|The major test challenges posed by PAM4 signals|
Imagine, if you will, a plain-vanilla NRZ eye diagram, and an ideal one at that. It would have no jitter, just a finite rise and fall time.
The first thing that often comes up in discussions of PAM4 signals is: How does one recover a clock? In the case of an NRZ signal, the purpose of clock recovery is to pinpoint the crossover point, or the place at which the signal crosses the threshold (see the green circle at center left of the figure).
With a PAM4 signal, it's a similar situation except for the fact that there are four voltage levels instead of two. The two intermediary levels mean a lot more signal transitions: there's the one from the bottom level to the next one higher, and from that level to the third, and from the third to the top (blue traces c, b, and a, respectively, in the figure).
The blue trace b crosses at the same place as the black traces that cover the full amplitude range (at the green circle). Some transitions do not cross any threshold at all (blue traces in top and bottom thirds), but there are likely not as many of those as there are transitions that do cross thresholds. So considering these transitions, one may assume that traditional clock recovery would be adequate.
But then there are the transitions from the bottom level to the second level up, and from the top level to the second level down (yellow traces). Even in a perfect world, these transitions do not cross the threshold at the same place as the others (green circle). Thus, the question is whether these transitions would affect clock recovery? Will they result in clock jitter?
The answer is "not really." If we assume roughly equal numbers of transitions to the left and right of the green circle, and many more transitions than either at the green circle, then the two yellow crossings to the left and right cancel each other out. Traditional clock recovery works fine.
Speaking of jitter, the proximity of those yellow crossings to the idealized crossing location at the green circle does raise questions. Referring to the small red arrows at the right side of the figure, if one is accustomed to analyzing NRZ signals, those gaps in time do indeed look like jitter.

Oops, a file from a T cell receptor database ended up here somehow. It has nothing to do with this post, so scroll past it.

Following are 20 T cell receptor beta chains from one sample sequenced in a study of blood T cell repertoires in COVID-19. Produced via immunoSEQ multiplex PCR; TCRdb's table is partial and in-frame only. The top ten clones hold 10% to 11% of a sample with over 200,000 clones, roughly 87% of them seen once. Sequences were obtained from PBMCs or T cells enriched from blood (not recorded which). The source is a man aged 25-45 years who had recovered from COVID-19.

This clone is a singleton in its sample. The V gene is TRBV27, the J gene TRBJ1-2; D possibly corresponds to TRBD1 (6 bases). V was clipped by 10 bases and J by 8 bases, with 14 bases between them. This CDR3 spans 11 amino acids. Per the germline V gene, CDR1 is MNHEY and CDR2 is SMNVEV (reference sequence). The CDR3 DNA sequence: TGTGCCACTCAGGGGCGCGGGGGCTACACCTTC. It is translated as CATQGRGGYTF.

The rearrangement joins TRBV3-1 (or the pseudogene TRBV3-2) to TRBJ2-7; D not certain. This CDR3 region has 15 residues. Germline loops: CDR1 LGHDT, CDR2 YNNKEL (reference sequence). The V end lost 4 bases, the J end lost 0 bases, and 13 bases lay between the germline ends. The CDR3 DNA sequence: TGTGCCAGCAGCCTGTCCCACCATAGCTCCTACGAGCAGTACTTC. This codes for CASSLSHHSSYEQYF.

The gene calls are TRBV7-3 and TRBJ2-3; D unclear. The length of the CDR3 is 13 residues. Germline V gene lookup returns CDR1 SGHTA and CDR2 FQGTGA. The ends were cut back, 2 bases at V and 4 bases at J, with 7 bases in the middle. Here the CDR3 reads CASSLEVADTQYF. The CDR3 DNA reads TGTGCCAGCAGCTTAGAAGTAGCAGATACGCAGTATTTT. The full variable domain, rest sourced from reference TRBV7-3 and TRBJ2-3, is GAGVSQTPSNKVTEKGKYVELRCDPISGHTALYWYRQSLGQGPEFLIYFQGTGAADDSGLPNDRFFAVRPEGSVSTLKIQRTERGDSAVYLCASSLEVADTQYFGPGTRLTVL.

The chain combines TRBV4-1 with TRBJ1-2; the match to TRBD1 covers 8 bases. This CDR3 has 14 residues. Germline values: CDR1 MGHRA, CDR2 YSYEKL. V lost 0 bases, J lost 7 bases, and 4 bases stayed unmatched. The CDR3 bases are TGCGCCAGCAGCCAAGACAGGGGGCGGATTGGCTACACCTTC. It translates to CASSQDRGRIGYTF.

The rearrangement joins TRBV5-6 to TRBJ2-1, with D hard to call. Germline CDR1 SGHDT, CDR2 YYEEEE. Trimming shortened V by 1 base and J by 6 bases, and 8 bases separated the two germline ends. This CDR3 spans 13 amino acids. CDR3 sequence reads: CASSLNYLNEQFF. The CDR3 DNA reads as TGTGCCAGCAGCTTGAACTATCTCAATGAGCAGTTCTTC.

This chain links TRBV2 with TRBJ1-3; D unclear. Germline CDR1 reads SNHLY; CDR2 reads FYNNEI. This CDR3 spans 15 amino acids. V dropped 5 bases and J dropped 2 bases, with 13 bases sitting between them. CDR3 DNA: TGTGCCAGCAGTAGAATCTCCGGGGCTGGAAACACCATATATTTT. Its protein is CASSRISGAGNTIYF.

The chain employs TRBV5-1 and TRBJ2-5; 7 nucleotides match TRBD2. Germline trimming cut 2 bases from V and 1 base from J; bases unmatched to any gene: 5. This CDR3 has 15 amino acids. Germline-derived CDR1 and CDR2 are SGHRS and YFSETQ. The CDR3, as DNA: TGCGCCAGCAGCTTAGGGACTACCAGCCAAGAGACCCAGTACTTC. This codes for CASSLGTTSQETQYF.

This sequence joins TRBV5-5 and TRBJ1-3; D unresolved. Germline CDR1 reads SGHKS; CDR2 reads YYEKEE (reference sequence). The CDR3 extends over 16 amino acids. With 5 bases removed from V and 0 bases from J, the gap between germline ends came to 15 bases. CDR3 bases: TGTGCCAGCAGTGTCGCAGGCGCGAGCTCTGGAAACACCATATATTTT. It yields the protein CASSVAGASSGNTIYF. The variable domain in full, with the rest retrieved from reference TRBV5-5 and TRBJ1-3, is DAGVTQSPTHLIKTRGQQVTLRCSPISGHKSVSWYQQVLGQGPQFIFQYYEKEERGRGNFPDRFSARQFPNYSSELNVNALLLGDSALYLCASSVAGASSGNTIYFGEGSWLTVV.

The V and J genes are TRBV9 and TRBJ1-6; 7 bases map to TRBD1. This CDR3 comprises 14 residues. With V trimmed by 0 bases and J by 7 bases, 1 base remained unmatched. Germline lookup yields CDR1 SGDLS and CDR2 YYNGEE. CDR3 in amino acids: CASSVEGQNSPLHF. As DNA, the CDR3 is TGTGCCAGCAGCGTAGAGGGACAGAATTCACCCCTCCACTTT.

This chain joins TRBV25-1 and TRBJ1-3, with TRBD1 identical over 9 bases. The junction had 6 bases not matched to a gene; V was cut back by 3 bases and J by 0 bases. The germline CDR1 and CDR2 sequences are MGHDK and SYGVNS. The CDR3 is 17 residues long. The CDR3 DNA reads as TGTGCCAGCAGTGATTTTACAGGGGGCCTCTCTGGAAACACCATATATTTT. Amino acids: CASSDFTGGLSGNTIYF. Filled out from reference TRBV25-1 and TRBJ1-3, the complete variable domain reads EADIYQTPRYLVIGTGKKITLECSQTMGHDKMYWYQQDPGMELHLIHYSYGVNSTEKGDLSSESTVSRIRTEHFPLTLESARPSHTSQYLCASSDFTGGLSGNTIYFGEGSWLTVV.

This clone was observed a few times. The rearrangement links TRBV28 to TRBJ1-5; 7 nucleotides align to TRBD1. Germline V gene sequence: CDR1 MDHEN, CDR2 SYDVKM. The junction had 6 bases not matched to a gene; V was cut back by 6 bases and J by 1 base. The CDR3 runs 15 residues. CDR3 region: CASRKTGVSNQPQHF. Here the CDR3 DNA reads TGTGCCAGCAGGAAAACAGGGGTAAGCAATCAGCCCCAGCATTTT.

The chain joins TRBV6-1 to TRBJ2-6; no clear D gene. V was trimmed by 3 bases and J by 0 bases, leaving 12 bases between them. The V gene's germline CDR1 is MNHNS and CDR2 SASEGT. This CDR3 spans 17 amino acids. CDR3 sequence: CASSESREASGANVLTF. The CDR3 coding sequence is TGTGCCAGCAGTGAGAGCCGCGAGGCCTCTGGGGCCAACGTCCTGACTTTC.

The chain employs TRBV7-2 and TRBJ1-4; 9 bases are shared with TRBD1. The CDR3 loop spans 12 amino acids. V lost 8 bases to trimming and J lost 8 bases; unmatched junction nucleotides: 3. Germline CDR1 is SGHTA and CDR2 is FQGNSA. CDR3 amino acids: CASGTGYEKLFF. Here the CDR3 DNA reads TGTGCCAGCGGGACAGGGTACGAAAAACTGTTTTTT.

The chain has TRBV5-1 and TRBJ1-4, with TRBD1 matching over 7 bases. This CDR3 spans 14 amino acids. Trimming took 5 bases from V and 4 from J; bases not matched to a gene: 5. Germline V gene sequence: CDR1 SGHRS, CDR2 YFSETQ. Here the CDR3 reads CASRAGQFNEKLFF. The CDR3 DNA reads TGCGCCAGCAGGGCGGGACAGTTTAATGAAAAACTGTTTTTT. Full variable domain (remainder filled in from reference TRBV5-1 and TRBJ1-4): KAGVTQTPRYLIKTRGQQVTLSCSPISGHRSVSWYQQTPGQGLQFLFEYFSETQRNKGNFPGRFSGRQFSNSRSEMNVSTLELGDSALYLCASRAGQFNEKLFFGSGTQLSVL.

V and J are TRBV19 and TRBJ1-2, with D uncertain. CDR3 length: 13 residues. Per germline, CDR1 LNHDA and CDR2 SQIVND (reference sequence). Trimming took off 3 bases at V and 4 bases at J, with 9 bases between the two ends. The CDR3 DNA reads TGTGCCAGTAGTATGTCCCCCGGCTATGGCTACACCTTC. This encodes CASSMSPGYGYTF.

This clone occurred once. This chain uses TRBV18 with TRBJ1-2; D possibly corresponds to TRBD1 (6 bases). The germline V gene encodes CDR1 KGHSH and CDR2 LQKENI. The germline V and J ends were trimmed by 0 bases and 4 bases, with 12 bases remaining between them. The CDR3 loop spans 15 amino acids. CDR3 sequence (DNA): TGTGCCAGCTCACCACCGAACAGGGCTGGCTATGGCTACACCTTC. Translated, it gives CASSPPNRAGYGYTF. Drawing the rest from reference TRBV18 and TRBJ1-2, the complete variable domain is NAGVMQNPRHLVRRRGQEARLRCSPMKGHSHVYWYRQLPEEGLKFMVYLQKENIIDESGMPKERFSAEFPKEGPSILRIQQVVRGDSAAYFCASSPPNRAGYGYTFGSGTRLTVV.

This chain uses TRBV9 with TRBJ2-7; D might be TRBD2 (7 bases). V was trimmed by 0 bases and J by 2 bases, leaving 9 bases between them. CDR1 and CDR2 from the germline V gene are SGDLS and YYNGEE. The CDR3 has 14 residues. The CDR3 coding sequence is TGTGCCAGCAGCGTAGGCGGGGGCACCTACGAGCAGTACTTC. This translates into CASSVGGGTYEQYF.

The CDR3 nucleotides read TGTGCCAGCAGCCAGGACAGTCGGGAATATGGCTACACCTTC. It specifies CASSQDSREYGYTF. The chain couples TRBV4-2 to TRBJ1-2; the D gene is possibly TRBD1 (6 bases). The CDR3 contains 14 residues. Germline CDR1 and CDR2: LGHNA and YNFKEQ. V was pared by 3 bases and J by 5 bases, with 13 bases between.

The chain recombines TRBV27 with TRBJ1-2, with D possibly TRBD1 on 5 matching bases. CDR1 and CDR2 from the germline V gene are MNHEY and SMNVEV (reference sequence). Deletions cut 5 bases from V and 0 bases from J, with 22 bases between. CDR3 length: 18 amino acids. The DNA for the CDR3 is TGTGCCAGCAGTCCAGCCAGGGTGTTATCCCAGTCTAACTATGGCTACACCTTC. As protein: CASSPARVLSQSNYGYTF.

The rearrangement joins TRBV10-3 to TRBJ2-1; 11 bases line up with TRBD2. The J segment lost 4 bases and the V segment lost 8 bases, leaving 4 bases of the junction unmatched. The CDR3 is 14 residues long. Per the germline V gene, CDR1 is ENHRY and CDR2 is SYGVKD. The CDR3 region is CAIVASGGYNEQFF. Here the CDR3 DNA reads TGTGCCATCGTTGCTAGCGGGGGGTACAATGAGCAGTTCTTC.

How does one analyze jitter on a PAM4 signal? First, let's not lose sight of the ultimate purpose of analyzing jitter at all, which is to determine our predicted bit-error ratio. We want to know where we need to sample the signal to minimize bit errors (ideally, at the red crosses at the center of each of the three eyes). Thus, what we really care about is the eye width and the position of the sampler in the receiver. The number of trajectories that build up the eye aren't the issue, but rather the eye width at a given bit-error ratio as opposed to an in-depth analysis of what's going on at the crossings.
Another challenge in the PAM4 realm is that of noise tolerance. Instead of having the full amplitude range, we have 33% of that amplitude to work with. Thus, noise analysis becomes much more important. Just as we want to understand the eye width at a given BER to know where best to situate the sampler horizontally, we also need to know where to place it vertically. Eye height at a given BER is another critical parameter.
Lastly, somewhat new for PAM4 in contrast to NRZ is the notion of linearity. In NRZ, there are only the two amplitude levels to worry about while PAM4 gives us these two intermediary amplitude levels. Are the distances a, b, and c the same so that the levels are evenly spaced and we have maximum openings for all three eyes? Does a = b = c? That's what is meant by "linearity" in the context of PAM4.
That's a quick rundown of the test and measurement challenges raised by the advent of PAM4 signaling.